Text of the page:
Damn It Still Feels Good To Be A Longhorn

As 2008 comes to a somber and unsatisfied end, I thought this would be a good time to reflect and remind ourselves that no matter what happens on and off the football field, in the media, or in life...


Damn It Still Feels Good To Be A Longhorn

In 2005, Texas fans lived the dream of a National Title. In 2008, we unwittingly bared witnessed to the dream’s requiem.

From the modest beginnings of a season which held relatively limited expectations to the October ascension to #1 at the expense of the incumbent Sooners to the season ending retribution against an Aggie team that thwarted the Longhorns’ BCS claims the previous two years (with all due respect to the 2005 campaign), the 2008 Texas Football Season has been the most rewarding of my lifetime.

While the 2007 season was mired by a myriad of off-the-field distractions – one in which Longhorns fans looked on in abject embarrassment as a plethora of players made appearances on the police blotter and the play on the field mirrored the disarray in the locker room – the 12 games in 2008 have been nothing short of a redemptive 12-step restoration of Longhorn pride.     

Unfortunately, every day since this resurrecting season ended on Thanksgiving has been an irrevocable nightmare with no end. And the mighty Texas fan base has been reduced to a mélange of masochistic voyeurs watching helplessly as its team’s destiny was derailed by a series of unfortunate circumstances orchestrated by a myopic crew of superficial subjugates. 

After the results from the second-to-last BCS beauty contest were announced – one in which the margin separating an invitation to make history and a prison sentence in obscurity was a mere fraction of a point – the ESPN punditry and and NCAA bureaucrats wept for the exiled Longhorns while exchanging congratulatory glances through eyes blurred by crocodile tears for a multi-billion dollar deal that would ensure the status quo of the very same system responsible for the travesty inflicted upon a Texas Team whose only crime was losing late in a style unbefitting of the time. The court of public opinion would eventually rule against the opportunistic Sooners but it would be to no avail as the will of the people is only as strong as their sympathy-driven resolve, and no constituent outside Austin weeps for the resource-rich Longhorns for long if at all. 

In response to the unpopular outcome, Mack Brown stated through gritted teeth in defeated defiance, “It is what it is. We don’t like it, we don’t agree with it or think it’s fair, but, like anything else, we’ll handle it and move forward.” Since hearing that statement four weeks ago, I’ve found it to be less and less appeasing by the day. I wake up every morning with the knowledge that the only thing preventing the Longhorns from realizing the dream of another title shot is a miscarriage of justice and it is eating me alive.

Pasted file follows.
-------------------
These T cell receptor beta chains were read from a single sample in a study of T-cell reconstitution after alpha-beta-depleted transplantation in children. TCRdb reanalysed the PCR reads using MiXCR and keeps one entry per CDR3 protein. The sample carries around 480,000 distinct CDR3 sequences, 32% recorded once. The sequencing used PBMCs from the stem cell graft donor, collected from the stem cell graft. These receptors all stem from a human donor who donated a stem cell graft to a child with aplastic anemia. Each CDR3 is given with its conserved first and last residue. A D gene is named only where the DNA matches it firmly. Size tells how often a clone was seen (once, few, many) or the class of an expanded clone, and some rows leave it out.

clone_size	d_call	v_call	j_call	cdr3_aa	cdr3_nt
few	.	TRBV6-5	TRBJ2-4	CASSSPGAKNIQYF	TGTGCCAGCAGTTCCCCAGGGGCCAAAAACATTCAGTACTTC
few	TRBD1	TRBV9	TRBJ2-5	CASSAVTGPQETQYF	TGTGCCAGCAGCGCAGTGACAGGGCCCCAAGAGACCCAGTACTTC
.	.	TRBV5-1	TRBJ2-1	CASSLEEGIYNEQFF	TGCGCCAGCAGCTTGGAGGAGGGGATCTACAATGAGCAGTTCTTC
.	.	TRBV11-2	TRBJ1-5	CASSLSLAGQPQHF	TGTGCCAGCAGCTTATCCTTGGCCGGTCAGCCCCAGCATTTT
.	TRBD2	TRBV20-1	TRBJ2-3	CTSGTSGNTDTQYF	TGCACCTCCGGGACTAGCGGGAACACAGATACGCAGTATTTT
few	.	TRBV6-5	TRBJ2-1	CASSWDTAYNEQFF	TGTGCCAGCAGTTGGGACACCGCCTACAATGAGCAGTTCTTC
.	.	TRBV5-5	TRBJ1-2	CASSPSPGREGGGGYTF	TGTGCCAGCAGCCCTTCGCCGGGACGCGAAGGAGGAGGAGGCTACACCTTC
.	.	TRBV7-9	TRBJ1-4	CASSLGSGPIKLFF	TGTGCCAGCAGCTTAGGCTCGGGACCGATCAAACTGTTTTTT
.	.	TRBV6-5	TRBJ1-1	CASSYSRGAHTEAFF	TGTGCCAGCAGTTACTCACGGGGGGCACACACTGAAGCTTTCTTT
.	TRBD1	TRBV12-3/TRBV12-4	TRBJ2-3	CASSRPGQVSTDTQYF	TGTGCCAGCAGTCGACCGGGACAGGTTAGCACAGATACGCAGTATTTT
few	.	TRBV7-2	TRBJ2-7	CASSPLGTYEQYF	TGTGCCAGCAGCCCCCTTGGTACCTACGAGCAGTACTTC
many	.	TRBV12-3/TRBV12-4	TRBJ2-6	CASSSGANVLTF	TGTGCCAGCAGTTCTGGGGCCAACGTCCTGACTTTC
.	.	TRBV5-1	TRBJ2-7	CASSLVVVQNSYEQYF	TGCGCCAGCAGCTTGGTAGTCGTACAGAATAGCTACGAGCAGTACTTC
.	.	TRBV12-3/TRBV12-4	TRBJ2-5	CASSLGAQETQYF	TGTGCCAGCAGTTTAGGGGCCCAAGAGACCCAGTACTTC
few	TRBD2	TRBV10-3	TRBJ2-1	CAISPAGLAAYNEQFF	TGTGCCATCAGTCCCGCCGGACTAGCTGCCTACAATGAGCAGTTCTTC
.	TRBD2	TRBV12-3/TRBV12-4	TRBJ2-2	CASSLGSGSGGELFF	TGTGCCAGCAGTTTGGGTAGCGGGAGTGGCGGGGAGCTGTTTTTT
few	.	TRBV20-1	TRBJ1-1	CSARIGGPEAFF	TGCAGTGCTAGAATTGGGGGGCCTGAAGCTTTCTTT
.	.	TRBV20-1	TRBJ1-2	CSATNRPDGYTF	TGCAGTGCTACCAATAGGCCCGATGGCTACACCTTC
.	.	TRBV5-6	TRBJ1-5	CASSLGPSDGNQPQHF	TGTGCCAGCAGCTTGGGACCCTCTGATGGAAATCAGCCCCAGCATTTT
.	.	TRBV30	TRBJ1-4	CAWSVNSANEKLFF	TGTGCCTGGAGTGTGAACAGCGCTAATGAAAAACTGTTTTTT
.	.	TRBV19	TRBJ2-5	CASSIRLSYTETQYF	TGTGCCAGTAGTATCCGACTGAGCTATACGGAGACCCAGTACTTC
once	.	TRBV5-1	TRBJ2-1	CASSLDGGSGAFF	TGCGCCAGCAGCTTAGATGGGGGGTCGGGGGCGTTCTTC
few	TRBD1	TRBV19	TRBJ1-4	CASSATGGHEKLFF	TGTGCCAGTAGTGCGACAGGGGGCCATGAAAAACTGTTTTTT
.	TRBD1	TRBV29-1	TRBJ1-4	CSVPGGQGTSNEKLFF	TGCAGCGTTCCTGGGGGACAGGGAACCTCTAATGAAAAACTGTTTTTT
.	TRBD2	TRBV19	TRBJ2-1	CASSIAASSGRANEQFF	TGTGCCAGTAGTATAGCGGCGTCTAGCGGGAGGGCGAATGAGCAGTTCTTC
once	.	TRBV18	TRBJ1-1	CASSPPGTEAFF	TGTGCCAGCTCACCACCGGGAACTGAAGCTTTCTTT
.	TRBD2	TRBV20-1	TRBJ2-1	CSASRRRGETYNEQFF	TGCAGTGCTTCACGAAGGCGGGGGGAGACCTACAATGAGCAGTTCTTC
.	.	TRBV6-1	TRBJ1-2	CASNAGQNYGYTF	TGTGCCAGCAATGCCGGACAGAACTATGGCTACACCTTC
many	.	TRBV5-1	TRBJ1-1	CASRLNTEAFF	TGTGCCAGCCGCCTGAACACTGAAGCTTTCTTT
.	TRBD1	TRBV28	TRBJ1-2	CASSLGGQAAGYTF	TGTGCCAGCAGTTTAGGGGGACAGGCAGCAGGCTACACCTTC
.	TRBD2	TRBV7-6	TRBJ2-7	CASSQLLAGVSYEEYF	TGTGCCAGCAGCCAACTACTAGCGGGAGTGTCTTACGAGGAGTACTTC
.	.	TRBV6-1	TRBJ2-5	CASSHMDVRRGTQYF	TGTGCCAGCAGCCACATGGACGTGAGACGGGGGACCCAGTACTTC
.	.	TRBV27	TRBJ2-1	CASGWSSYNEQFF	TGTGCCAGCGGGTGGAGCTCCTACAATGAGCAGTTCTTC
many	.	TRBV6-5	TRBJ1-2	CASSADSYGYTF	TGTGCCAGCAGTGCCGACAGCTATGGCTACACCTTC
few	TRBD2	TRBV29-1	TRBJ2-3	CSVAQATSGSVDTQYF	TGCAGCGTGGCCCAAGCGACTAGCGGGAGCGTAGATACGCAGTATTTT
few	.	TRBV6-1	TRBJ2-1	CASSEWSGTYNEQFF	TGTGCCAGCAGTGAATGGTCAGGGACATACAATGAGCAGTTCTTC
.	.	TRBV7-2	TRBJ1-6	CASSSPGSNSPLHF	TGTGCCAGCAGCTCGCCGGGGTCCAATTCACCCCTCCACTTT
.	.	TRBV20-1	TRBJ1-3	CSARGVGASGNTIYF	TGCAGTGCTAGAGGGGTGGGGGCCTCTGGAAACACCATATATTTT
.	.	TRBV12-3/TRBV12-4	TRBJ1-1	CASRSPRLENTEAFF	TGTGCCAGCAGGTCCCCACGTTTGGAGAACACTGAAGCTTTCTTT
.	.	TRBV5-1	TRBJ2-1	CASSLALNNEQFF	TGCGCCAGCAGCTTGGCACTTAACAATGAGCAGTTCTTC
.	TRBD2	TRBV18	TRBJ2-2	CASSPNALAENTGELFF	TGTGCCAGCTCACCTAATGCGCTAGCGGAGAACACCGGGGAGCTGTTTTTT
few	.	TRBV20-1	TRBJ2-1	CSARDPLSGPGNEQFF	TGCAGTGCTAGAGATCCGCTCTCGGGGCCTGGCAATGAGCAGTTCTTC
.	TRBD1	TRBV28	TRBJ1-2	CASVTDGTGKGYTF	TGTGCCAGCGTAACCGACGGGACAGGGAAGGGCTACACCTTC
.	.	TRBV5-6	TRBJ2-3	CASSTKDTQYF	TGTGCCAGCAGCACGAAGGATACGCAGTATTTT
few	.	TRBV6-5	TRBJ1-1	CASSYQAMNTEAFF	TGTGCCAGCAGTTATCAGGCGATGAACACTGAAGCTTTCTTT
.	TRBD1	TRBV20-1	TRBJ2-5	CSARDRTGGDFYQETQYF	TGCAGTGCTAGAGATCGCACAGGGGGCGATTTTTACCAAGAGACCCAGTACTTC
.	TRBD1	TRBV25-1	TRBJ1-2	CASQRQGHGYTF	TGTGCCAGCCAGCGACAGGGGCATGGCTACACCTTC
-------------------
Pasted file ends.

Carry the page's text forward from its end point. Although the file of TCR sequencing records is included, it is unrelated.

But I’m tired of screaming at the wind waiting for an answer to silence the injustices that won’t let me sleep. I’m tired of losing all perspective on what’s truly important and having my priorities placed so far out of whack I don’t recognize my reflection. And most of all, I’m tired of hating myself for all the time I’ve wasted lamenting a truly trivial pursuit when I could have been smiling in the face of adversity knowing that I’d already won what no amount of votes or politicking could ever take away - come hell or high water, I’m a God Damn Texas Longhorn.  

So what do you do when you’ve done enough, but enough just won’t do?

Where do you go for justice when time and again justice proves it rewards the fortunate and chic at the expense of the truly deserving?

And who do you turn to to restore your faith in a system that can’t be reconciled, only tolerated for what it is and accepted for what it is not?    

The answer is you don’t.

You just thank God you’re alive and repeat until the pain subsides, “damn it still feels good to be a Longhorn.”

Let the bureaucracy sit idle on their stacks of greenbacks and perpetuate their mythological narratives via an all too complicit media that cares not for the truth, only a story they can sell. Let the irony of their folly be lost amongst their archives as we find solace in the knowledge that there will be another day, another game, and another season to live another dream. And while they may control our destiny from time to time, they will never control the indefatigable heartbeat of the Burnt Orange Nation.

After all, We’re Texas, and damn it still feels good to be a Longhorn.

Happy New Year!

-54b

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